The Army Is Closer to Getting a Deadly New 'Tank'
The US Army is taking a substantial next step in the accelerated development of a new Mobile Protected Firepower lightweight armored vehicle - designed to support infantry combat teams in fast-moving combat situations.
The service, which plans to build prototypes in the next several years, is now beginning to evaluate industry proposals for the new vehicle which seeks to combine rapid deployability, maneuverability and maximum survivability for crew members in combat.
Army developers tell Warrior Maven the new armored vehicle is expected to change land war by outmatching Russian equivalents and bringing a new dimension to advancing infantry as it maneuvers toward enemy attack.
Senior developers with the Army Research Laboratory have told Warrior Maven about cutting edge efforts to both lighten weight of combat vehicles while simultaneously emphasizing mobility. In fact, as part of this effort, two MPFs are being built to fit on an Air Force C-17 aircraft.
"Making a vehicle lighter weight and more capable requires a multi-function effort. For instance, you can integrate an antenna into the armor protection," Karl Kappra, Chief of the Office of Strategy Management for the Army Research Lab, told Warrior Maven in an interview.
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Long-range precision fire, coordinated air-ground assault, mechanized force-on-force armored vehicle attacks and drone threats are all changing so quickly that maneuvering US Army infantry now needs improved firepower to advance on major adversaries in war, Army leaders explain.
“Mobile Protected Firepower helps you because you can get off road. Mobility can help with lethality and protection because you can hit the adversary before they can disrupt your ability to move,” Rickey Smith, Deputy Chief of Staff, G-9, TRADOC, told Warrior Maven in an prior interview on the subject..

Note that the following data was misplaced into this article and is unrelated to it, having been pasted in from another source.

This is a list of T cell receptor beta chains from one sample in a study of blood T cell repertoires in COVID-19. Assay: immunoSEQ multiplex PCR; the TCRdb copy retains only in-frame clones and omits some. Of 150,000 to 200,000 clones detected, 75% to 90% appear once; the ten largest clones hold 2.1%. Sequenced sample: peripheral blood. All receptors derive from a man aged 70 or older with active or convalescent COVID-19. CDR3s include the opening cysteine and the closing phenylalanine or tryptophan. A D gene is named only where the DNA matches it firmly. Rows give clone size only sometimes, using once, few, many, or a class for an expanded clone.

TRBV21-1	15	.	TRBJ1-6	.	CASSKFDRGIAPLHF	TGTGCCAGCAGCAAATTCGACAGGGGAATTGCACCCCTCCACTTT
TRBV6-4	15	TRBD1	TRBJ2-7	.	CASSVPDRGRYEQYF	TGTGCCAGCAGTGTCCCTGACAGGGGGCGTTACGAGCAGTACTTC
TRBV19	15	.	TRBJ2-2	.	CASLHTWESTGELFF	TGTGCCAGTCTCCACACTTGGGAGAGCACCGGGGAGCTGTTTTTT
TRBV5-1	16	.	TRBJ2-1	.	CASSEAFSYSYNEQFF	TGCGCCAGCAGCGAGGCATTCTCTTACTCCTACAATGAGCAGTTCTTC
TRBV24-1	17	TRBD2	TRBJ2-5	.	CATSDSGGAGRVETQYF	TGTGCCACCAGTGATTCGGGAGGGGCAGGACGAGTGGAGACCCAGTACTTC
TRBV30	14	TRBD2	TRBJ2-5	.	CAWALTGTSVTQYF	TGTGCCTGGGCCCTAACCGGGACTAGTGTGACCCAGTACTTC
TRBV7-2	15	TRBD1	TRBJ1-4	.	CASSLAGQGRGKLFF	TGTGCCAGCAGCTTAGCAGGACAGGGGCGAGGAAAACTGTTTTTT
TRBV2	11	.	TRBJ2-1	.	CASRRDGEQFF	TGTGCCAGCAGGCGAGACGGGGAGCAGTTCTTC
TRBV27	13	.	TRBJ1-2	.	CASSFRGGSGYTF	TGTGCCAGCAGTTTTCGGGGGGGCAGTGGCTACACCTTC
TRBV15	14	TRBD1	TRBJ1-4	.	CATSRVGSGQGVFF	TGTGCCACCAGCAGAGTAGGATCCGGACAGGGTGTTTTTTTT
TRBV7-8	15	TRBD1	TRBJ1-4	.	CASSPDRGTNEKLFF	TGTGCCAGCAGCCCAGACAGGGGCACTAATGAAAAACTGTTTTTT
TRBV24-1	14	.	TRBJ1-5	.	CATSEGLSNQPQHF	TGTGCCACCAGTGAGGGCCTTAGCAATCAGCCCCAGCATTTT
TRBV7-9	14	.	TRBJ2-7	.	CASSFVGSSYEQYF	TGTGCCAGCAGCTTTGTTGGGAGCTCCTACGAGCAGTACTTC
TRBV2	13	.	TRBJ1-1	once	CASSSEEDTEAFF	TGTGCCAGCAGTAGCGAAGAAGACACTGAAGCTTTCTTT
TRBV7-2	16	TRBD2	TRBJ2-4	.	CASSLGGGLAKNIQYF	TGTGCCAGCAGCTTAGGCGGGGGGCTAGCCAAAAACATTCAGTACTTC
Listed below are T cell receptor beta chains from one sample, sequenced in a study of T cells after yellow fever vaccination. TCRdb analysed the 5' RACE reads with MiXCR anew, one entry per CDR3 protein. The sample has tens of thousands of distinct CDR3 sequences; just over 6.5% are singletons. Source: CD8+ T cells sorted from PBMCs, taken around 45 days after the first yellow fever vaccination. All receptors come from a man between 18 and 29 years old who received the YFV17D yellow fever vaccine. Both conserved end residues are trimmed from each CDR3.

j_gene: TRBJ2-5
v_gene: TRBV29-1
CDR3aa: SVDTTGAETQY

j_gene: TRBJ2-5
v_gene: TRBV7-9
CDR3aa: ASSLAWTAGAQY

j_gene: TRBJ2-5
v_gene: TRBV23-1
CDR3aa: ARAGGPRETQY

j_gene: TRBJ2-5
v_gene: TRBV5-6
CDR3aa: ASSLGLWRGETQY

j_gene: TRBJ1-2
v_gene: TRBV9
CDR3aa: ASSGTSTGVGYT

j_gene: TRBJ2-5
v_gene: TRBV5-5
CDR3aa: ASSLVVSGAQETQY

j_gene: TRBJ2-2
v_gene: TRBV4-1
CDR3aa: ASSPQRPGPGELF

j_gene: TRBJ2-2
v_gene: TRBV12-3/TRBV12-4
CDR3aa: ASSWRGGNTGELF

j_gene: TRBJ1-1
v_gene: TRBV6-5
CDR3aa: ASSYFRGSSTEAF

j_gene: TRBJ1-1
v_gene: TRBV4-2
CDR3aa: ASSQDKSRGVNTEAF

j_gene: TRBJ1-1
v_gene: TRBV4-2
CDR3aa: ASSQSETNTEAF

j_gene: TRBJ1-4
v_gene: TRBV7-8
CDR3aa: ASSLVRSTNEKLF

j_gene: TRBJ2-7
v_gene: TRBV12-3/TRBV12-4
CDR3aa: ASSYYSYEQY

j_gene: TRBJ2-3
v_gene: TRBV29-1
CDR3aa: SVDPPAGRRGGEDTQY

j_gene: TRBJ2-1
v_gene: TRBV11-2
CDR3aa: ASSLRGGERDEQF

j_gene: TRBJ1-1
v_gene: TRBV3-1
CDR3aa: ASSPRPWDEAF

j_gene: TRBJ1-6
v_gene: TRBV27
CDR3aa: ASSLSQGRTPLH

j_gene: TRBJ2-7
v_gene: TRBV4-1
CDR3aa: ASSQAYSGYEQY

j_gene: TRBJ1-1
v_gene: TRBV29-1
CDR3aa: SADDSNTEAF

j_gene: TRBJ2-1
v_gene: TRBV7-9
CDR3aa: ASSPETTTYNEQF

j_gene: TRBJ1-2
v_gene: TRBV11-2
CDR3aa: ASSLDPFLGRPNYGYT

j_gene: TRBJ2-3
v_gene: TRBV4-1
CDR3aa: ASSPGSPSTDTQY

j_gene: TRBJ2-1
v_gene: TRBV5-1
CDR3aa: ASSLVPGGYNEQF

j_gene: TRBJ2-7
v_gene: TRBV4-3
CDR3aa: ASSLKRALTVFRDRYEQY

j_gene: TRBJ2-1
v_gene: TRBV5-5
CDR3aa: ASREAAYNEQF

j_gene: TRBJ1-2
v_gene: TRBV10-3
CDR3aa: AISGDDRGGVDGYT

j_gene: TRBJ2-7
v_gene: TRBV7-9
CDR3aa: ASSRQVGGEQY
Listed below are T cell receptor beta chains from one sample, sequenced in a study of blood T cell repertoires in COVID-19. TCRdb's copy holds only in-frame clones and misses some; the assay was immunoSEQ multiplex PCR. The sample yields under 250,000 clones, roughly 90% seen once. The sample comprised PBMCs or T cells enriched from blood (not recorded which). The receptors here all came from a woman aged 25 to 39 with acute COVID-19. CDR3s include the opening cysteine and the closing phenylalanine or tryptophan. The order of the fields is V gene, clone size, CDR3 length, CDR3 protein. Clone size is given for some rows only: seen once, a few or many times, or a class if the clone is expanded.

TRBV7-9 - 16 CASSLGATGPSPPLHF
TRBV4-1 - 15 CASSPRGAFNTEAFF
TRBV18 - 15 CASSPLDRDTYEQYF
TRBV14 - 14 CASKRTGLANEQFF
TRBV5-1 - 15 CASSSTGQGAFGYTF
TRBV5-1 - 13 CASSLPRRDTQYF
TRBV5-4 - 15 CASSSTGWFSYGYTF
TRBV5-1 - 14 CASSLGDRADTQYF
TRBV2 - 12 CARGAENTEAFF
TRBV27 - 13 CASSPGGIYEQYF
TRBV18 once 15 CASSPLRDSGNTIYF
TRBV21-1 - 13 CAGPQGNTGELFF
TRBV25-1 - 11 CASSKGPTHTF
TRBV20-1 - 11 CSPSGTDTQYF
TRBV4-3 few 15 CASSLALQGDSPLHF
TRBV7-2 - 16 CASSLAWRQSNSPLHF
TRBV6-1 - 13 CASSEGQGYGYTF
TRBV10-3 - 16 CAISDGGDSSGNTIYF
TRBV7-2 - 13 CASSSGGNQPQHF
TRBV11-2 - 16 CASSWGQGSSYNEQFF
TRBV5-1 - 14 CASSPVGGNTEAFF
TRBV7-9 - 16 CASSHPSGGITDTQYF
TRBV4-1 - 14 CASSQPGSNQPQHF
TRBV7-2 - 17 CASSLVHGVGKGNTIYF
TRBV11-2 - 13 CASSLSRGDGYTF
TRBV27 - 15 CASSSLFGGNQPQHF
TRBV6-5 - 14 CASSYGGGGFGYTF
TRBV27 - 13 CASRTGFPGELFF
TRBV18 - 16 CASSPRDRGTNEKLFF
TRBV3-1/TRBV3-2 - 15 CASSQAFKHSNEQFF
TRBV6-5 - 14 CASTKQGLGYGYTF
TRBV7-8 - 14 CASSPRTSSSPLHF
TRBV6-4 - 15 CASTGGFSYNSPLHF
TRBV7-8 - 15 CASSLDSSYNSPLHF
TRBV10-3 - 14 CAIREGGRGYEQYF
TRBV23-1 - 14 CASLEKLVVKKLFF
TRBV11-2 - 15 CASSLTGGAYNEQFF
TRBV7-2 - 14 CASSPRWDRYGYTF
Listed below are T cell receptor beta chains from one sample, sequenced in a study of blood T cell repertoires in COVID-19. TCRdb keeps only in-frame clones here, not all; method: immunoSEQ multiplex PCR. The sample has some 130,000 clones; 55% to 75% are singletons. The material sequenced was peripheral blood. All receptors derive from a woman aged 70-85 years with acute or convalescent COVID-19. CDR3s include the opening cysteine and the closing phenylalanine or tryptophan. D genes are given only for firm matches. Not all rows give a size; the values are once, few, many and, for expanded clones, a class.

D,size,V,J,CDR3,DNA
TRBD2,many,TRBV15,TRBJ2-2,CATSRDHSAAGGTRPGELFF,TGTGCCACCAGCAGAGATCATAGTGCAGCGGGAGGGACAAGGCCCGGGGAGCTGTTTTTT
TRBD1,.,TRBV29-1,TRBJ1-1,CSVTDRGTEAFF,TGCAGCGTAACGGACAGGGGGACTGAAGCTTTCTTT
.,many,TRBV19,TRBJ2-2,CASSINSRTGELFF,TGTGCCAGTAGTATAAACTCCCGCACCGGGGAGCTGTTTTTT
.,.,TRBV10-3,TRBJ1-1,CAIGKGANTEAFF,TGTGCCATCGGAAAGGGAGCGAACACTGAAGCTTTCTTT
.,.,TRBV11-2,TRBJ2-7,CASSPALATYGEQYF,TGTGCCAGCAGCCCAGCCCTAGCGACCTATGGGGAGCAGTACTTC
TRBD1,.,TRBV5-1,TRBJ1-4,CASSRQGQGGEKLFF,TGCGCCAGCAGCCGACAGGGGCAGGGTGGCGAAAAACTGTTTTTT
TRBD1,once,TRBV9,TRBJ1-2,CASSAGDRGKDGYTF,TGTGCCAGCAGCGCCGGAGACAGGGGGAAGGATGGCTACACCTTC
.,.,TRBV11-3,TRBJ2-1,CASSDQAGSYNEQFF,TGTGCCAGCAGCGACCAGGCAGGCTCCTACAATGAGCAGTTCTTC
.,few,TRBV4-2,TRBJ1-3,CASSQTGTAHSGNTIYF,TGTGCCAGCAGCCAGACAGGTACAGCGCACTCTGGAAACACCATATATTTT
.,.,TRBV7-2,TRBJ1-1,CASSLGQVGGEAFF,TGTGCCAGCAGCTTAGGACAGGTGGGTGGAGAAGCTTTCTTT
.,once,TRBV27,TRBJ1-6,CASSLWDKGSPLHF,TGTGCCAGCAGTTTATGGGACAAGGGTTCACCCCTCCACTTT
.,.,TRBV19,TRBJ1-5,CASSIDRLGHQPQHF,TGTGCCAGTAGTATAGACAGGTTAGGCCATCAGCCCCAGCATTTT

BAE Systems is a major player among a handful of industry developers submitting proposals; BAE tells Warrior Maven they have succeeded in submitting a proposal for consideration by the Army.
General Dynamics Land Systems and SAIC are also among major vehicle manufacturers planning to compete to build the vehicle.
BAE has developed and built a vehicle that is currently going through internal testing. The company will submit the vehicle to the Army on April 2 to undergo additional U.S. government testing as a part of the bid assessment process, company developers said.
“We worked closely with our manufacturing and supply network to identify modern technology that has already been fielded or has been through qualification testing,” said Jim Miller, director of Business Development at BAE Systems’ Combat Vehicles business, told Warrior Maven. “This allows us to integrate new technology into a proven design to help meet the Army’s capability and schedule requirements.”
Specifically, BAE developers have explained a few detailed elements of their proposal, to include modifications to a type-classified M8 Armored Gun Systems. The effort, company officials describe, seeks to build upon prior investments in the weapon.
Army plans for the vehicle emphasize expeditionary warfare as part of the services' broader pivot to ongoing preparations for major power, large scale mechanized force on force warfare. While this type of training and preparation has always been a key part of the Army calculus, major land war against a near peer adversary is taking on newer urgency in light of today's threat environment. This includes efforts to update traditional Combined Arms Maneuver tactics in response to rapid Russian and Chinese military modernization.
As part of this, the Army is now putting a much higher premium on rapid deployability as both a deterrent and modern combat tactic, should the service need to quickly mobilize to address threats. Countering Russian aggression on the European continent, for instance, is a primary example of current Army efforts to strengthen its force posture and train with allies in the region.
With this in mind, the vehicle is intended to be lighter weight and therefore able to keep pace with advancing infantry units. This reality underscores the reason infantry needs tank-like firepower to cross bridges, travel off-road and keep pace with advancing forces.
Smith did not elaborate on any precise weight, but did stress that the effort intends to find the optimal blend of lethality, mobility and survivability. Senior Army leaders, however, do say that the new MPF will be more survivable and superior than its Russian equivalent.
The Russian 2S25 Sprut-SD air transportable light tank, according to Russian news reports, weighs roughly 20 tons and fires a 125mm smoothbore gun. It is designed to attack tanks and support amphibious, air or ground operations. The vehicle has been in service since 2005.